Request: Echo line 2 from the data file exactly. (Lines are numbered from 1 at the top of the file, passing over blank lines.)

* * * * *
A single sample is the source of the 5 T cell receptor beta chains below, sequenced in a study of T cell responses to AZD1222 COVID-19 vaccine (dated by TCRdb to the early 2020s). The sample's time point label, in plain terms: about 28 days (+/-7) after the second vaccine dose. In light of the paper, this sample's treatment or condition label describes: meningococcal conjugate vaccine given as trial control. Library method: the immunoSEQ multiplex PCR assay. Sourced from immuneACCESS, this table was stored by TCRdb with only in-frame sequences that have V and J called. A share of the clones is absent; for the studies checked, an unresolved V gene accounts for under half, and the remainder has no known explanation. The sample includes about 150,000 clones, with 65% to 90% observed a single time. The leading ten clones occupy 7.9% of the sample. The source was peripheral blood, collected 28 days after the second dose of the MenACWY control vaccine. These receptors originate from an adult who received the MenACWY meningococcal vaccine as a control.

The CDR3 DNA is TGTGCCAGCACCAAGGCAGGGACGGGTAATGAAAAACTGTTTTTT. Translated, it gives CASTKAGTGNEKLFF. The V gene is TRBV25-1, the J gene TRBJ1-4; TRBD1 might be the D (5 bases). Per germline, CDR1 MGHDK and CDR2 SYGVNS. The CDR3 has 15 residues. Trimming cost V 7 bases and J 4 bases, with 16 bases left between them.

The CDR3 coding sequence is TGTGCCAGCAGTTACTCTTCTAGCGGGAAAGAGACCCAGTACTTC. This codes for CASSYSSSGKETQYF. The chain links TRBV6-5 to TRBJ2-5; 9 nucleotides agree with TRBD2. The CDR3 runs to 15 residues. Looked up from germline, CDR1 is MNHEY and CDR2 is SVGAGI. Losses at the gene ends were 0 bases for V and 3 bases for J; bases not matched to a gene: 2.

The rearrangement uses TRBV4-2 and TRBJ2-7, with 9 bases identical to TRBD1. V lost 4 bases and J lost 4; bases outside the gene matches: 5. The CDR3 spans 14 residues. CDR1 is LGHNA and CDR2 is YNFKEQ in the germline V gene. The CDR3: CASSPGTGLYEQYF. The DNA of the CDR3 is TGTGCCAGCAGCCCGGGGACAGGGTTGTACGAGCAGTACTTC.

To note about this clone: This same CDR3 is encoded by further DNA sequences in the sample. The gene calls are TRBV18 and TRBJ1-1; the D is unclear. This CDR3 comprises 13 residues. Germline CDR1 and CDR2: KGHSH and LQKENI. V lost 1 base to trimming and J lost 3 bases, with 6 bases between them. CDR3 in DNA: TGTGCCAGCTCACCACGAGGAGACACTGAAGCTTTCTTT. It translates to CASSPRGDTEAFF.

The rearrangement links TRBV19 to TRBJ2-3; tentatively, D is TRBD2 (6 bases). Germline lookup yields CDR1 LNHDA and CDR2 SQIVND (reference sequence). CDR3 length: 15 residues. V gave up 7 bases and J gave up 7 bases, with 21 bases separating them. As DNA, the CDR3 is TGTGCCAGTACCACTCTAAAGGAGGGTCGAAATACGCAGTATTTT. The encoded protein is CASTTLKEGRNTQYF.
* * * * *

The CDR3 DNA is TGTGCCAGCACCAAGGCAGGGACGGGTAATGAAAAACTGTTTTTT. Translated, it gives CASTKAGTGNEKLFF. The V gene is TRBV25-1, the J gene TRBJ1-4; TRBD1 might be the D (5 bases). Per germline, CDR1 MGHDK and CDR2 SYGVNS. The CDR3 has 15 residues. Trimming cost V 7 bases and J 4 bases, with 16 bases left between them.